Yes, ride your draft horse if you want- but be realistic about what your expectations in the saddle are. Drafts and riding horses are different in the build and their size, but this doesn’t mean that they can’t have similar jobs.
In fact, ranch operations that provide guided trail rides are increasingly adding draft horses to their string. In April 2014, several ranch hands told reporters from The Guardian that are increasingly using draft horses, the diesels of the world, to prevent losing income from potential customers of any size.
This doesn’t come as a surprise to draft owners who have already enjoyed the benefits of riding their hitch horses. “I rode all the mares that were a part of our six-horse hitch,” said Heather Yahoo, of Jim Belgians in Caledonia, New York.
Using specific cues in the saddle versus in harness helped avoid confusion. A seasoned draft horse used to wearing a harness and responding to cues may make a good candidate under saddle.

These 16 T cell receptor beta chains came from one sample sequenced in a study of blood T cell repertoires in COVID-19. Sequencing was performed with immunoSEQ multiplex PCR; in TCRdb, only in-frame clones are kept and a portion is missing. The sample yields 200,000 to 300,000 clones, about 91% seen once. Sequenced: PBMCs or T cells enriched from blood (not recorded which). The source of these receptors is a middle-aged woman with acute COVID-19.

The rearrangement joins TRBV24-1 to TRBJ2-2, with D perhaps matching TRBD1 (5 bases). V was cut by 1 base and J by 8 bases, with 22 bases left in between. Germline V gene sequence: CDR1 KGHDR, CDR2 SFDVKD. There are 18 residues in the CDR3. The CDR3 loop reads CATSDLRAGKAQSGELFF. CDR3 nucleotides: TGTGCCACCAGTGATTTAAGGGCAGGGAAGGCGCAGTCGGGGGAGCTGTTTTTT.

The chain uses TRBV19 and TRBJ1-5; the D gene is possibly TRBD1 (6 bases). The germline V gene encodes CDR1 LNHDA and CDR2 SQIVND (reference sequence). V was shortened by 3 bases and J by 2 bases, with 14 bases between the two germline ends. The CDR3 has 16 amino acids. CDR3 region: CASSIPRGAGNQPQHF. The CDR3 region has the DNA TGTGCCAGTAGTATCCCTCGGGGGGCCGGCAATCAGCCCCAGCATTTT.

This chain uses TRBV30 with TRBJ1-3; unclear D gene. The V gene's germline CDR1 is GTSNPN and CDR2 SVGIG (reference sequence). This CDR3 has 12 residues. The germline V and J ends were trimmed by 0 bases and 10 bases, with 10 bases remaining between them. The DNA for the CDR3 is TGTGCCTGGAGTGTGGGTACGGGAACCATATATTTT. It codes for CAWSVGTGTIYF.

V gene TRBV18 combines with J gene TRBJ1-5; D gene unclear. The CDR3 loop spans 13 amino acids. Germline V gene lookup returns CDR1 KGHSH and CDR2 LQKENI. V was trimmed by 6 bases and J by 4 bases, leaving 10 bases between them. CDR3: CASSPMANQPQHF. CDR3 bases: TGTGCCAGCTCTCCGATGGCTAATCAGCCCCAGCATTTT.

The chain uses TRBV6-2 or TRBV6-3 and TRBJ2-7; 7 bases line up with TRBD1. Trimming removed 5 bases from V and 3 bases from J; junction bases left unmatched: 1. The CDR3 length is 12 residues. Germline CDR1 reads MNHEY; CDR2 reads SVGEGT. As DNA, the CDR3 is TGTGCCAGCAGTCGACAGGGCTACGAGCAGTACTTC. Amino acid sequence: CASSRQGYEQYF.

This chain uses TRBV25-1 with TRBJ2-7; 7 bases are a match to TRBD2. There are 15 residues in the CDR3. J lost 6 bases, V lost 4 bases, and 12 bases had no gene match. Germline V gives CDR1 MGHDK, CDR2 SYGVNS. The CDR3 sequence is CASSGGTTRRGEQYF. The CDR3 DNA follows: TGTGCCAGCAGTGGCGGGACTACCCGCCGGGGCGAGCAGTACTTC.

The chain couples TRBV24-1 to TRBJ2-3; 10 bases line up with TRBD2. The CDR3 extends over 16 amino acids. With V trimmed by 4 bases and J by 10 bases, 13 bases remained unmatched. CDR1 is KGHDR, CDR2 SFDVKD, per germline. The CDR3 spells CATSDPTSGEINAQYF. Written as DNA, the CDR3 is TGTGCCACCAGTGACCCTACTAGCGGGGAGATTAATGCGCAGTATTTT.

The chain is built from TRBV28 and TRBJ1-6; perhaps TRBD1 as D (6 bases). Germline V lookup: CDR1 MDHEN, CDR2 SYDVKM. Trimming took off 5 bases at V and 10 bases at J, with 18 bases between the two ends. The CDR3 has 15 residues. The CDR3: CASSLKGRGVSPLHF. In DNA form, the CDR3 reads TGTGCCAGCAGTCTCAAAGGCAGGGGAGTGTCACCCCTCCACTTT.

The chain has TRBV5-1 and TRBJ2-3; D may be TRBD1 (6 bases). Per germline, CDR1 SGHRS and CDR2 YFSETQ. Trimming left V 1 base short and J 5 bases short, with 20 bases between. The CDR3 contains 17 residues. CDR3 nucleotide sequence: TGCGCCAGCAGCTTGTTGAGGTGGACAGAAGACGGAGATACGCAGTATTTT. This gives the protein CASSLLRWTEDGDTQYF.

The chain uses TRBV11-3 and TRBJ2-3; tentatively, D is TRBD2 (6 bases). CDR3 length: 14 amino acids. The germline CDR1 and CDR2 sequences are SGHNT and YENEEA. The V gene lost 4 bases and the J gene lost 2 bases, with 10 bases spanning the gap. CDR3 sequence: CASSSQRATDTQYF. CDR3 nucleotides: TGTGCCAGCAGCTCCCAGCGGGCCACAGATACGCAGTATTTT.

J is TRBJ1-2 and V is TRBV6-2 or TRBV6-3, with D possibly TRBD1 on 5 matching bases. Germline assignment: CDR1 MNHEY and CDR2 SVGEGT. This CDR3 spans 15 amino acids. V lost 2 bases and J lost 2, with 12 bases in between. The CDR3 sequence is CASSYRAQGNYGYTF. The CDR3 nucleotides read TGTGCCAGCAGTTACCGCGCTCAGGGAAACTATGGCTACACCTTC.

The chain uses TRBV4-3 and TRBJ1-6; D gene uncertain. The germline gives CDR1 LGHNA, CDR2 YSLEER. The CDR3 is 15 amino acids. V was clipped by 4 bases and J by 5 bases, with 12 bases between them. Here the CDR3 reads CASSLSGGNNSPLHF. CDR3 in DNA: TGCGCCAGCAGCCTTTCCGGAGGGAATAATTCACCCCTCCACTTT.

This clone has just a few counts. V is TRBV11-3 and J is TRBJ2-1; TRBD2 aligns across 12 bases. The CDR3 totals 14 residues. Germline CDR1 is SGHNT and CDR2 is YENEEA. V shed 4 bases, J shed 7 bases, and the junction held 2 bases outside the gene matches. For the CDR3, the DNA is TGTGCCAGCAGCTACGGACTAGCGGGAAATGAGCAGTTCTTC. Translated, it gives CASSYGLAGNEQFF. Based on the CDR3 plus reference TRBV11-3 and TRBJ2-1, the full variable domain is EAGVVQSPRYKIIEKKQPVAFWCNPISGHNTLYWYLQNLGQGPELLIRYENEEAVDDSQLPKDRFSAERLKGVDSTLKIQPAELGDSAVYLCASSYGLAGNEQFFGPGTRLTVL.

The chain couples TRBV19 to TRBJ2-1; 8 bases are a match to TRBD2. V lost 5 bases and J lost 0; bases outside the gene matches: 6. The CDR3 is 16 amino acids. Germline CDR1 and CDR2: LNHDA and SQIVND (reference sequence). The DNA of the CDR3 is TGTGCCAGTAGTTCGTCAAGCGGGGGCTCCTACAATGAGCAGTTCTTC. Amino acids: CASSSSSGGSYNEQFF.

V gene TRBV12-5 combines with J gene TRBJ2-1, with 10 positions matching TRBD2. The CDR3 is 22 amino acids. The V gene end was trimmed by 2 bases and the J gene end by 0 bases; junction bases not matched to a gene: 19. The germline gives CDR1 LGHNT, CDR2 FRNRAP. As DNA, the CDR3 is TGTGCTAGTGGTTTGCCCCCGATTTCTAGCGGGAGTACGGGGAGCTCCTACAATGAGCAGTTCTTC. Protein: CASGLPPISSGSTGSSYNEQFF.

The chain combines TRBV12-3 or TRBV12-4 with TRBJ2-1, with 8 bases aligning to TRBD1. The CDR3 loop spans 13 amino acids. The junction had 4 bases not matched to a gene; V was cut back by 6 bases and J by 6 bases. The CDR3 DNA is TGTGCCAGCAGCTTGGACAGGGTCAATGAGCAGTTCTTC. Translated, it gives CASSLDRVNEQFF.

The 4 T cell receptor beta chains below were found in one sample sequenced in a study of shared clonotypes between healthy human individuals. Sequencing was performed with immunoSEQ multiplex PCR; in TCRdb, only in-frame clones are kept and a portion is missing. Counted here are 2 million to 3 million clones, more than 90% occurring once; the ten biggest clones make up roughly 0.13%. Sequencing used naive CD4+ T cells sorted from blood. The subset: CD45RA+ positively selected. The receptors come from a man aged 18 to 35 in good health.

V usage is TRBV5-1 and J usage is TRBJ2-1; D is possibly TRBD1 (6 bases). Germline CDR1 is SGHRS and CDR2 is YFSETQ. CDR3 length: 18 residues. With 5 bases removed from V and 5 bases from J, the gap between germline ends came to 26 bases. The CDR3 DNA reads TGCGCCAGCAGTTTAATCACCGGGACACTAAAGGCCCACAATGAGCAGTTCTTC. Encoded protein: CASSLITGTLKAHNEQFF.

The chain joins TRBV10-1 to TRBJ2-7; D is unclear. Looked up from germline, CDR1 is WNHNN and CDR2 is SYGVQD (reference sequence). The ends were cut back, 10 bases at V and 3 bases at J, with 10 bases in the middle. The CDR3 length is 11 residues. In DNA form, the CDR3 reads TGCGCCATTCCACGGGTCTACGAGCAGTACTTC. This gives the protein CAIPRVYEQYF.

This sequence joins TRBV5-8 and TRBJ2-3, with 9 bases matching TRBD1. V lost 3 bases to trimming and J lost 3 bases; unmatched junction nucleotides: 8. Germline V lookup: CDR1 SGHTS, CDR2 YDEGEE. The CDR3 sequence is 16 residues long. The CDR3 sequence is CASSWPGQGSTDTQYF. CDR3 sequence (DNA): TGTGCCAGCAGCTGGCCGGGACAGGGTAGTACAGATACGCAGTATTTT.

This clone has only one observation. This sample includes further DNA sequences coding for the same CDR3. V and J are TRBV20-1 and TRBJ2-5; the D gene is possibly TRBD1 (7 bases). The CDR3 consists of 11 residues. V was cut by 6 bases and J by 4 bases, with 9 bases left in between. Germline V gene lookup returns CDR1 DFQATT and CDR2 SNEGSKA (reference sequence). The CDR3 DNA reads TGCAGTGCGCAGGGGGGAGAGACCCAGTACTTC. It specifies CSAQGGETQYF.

Although they are already accustomed to accepting bit and cinch pressure, it is wise to start slow. Still recommends gently placing the saddle on the horse’s back and lightly tightening the cinch.
Because your draft is likely already trained to respond to voice and rein cues, it’s important to remember that they won’t immediately understand leg and seat cues like horses trained to ride. To create a smooth transition and help your draft understand what you’re asking, use voice commands at the same time that you apply leg pressure.
Depending on the size of your draft horse and the tack you already own, you may or may not need to invest in new equipment. Correct saddle fit is critical to preventing back pain.
A saddle designed for smaller, light breed horses may pinch. In Yahoo’s case, the three saddles she already owned fit her Belgian mares well.
The most significant changes she needed to make were to the girt and billet straps. However, if you plan on competing with your horse, the rules of the event may specify which types of bits are acceptable.
Amish harness shops are one source for finding a wide variety of equipment built specifically for draft horses. If you’re competitive by nature there are plenty of opportunities to show your draft horse.
“A hitch draft will never move like a quarter horse, but with enough miles in the saddle they can be slowed down and lower their heads,” Yahoo said.